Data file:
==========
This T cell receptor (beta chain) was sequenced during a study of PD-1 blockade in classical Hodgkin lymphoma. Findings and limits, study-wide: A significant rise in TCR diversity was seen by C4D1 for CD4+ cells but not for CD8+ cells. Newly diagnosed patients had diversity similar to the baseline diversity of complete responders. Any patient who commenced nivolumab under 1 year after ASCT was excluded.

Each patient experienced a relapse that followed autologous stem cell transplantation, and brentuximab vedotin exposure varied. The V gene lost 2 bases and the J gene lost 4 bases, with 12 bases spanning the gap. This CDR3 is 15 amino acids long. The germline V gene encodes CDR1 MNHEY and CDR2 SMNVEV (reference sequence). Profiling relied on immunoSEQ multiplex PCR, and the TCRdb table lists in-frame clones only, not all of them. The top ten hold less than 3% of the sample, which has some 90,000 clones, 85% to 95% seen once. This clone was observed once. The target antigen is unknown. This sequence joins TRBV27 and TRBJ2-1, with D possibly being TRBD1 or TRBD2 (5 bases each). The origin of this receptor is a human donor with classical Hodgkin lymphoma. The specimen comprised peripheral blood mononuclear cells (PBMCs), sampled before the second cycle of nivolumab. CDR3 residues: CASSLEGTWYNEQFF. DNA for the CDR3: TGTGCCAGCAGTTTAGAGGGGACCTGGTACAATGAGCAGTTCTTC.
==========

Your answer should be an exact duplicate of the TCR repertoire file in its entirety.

This T cell receptor (beta chain) was sequenced during a study of PD-1 blockade in classical Hodgkin lymphoma. Findings and limits, study-wide: A significant rise in TCR diversity was seen by C4D1 for CD4+ cells but not for CD8+ cells. Newly diagnosed patients had diversity similar to the baseline diversity of complete responders. Any patient who commenced nivolumab under 1 year after ASCT was excluded.

Each patient experienced a relapse that followed autologous stem cell transplantation, and brentuximab vedotin exposure varied. The V gene lost 2 bases and the J gene lost 4 bases, with 12 bases spanning the gap. This CDR3 is 15 amino acids long. The germline V gene encodes CDR1 MNHEY and CDR2 SMNVEV (reference sequence). Profiling relied on immunoSEQ multiplex PCR, and the TCRdb table lists in-frame clones only, not all of them. The top ten hold less than 3% of the sample, which has some 90,000 clones, 85% to 95% seen once. This clone was observed once. The target antigen is unknown. This sequence joins TRBV27 and TRBJ2-1, with D possibly being TRBD1 or TRBD2 (5 bases each). The origin of this receptor is a human donor with classical Hodgkin lymphoma. The specimen comprised peripheral blood mononuclear cells (PBMCs), sampled before the second cycle of nivolumab. CDR3 residues: CASSLEGTWYNEQFF. DNA for the CDR3: TGTGCCAGCAGTTTAGAGGGGACCTGGTACAATGAGCAGTTCTTC.